Lewis noted in an addendum:

Hours after this piece was posted, Grisham appeared on Fox’s "America’s Newsroom." Asked when will she hold a White House briefing, Grisham said that there are no such plans and that “right now, we’re doing just fine.”

And on Tuesday, MSNBC host (and former George W. Bush communications director) Nicolle Wallace garnered a great deal of attention for a segment that included several clips of Fox News hosts and guests  — and Duffy, on CNN — spewing disgusting innuendo against Lt. Col. Alexander Vindman, the National Security Council Ukraine expert who testified behind closed doors on Capitol Hill last week.

Wallace then concluded by calling them chickenshits.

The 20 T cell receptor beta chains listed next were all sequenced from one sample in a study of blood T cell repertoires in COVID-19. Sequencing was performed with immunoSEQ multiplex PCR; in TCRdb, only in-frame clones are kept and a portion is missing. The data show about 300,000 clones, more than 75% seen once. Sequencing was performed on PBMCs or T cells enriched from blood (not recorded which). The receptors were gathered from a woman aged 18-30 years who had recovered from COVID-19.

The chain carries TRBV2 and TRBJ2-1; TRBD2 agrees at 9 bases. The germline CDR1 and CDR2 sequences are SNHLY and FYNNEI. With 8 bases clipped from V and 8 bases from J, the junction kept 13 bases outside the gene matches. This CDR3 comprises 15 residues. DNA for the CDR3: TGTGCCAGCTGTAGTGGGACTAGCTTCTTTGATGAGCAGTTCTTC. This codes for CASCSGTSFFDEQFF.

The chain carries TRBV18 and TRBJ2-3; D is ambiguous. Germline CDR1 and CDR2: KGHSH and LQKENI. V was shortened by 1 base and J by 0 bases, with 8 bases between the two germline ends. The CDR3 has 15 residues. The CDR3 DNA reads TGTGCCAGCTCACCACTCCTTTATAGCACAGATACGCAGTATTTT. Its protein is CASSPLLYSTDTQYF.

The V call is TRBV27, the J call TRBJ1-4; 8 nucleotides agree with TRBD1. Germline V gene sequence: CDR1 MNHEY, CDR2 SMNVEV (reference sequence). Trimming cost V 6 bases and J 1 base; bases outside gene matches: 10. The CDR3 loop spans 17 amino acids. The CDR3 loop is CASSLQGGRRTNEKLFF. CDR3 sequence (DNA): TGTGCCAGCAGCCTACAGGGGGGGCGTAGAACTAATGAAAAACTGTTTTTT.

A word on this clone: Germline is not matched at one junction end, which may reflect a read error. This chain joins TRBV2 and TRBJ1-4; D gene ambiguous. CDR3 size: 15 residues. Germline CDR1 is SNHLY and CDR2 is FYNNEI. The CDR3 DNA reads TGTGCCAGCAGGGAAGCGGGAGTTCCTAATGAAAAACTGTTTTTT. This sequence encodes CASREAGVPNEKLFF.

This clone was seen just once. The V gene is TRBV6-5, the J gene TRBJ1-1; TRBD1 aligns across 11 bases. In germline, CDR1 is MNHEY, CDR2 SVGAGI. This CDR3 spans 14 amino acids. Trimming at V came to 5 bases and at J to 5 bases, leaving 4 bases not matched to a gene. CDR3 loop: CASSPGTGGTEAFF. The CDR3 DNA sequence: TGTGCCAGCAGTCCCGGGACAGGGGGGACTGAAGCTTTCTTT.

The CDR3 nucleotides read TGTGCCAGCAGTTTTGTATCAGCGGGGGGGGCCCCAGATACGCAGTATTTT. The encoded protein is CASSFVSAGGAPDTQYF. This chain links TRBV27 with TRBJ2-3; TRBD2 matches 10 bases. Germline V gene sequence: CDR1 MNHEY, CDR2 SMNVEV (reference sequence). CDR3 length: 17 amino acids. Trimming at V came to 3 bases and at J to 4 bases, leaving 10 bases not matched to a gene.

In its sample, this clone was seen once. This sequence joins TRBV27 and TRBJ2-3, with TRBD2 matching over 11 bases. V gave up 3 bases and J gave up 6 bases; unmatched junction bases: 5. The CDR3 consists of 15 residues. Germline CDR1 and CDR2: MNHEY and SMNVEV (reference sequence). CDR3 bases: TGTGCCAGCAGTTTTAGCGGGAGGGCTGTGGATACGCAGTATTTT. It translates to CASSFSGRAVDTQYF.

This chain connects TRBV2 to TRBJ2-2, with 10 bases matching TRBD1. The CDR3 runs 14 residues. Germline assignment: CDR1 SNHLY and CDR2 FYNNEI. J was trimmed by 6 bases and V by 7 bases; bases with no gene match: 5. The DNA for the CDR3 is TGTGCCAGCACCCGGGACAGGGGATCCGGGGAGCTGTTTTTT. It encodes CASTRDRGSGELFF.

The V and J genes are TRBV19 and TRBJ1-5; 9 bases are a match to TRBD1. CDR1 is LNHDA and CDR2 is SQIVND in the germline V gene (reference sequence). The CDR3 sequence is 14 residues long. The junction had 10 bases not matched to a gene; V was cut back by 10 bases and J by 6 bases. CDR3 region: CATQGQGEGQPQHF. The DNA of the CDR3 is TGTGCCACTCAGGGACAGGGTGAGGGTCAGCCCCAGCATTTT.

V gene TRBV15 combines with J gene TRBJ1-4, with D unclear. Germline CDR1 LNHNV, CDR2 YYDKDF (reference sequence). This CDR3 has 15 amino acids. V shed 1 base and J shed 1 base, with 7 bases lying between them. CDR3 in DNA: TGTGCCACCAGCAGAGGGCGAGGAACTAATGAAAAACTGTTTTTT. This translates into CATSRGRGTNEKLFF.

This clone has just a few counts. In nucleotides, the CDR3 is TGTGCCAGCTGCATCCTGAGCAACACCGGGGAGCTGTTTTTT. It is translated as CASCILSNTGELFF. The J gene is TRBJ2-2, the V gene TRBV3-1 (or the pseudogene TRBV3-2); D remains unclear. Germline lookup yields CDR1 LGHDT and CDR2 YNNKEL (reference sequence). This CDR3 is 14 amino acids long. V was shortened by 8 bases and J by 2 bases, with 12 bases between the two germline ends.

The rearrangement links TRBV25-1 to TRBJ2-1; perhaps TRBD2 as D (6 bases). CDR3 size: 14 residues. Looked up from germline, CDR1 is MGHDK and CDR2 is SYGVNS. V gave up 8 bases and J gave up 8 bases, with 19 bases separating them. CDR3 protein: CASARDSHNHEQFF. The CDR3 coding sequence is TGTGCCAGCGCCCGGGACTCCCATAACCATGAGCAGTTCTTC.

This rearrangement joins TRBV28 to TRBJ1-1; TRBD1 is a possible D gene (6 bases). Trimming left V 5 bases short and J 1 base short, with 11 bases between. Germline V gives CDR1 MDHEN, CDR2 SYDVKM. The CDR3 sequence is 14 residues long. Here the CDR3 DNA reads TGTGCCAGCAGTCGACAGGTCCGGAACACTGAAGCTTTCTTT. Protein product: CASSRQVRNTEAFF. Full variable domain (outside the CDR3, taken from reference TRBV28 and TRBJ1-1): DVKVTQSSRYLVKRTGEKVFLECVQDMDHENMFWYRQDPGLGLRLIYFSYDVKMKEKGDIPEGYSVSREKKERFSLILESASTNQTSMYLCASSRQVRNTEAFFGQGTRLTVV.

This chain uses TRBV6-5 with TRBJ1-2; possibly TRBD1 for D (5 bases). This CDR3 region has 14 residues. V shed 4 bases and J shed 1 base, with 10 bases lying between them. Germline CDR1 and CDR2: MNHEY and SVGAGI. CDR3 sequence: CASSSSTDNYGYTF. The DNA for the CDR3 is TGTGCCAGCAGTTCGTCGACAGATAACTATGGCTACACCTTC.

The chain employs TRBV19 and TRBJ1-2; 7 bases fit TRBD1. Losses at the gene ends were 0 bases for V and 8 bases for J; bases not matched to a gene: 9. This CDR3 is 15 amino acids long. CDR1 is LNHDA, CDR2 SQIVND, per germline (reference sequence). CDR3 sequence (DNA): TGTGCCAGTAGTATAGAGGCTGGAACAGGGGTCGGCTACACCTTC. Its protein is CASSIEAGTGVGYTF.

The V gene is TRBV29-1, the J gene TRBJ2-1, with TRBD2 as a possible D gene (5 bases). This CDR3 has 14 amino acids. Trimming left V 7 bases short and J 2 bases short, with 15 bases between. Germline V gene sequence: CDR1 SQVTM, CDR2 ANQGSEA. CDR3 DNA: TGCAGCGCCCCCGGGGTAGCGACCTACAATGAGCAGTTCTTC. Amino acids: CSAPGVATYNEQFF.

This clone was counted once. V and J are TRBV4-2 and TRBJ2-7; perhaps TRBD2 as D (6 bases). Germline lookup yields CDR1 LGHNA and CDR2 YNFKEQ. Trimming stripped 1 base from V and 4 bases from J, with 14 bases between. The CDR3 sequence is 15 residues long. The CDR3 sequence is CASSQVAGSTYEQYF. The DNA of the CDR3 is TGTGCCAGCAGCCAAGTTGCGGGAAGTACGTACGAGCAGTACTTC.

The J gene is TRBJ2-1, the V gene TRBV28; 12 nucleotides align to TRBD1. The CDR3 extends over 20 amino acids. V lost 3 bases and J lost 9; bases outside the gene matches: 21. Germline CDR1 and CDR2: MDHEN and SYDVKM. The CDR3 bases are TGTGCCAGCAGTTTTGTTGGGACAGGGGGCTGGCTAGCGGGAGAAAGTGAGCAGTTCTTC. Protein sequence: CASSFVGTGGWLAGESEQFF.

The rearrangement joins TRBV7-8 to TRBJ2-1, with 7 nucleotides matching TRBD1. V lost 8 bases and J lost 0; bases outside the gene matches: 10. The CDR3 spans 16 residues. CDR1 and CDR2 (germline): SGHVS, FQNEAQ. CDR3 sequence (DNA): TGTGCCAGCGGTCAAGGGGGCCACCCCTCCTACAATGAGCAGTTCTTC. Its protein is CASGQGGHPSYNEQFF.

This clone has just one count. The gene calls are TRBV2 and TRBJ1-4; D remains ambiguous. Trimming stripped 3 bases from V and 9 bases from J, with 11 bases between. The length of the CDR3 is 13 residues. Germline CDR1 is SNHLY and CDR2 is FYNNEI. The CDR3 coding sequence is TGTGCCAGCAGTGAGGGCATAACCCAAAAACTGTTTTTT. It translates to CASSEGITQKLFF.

Fox News is not just a TV network anymore, it is a frightening and reliable megaphone and mirror for Trump and TrumpWorld. For better or for worse, that makes it an extraordinary resource for news gathering.

It strikes me that between reporting on what Fox News says and Trump’s own tweets and remarks, that gives CNN plenty of material to help viewers understand what Trump and his supporters are thinking. They could then use those as a jumping-off point for discussions, fact-checks and expert analyses. 


Dan Froomkin

Dan Froomkin is Editor of Press Watch. He wrote the daily White House Watch column for the Washington Post during the George W. Bush administration, then served as Washington bureau chief and senior writer at Huffington Post, covering Barack Obama's presidency, before working as Washington editor at The Intercept.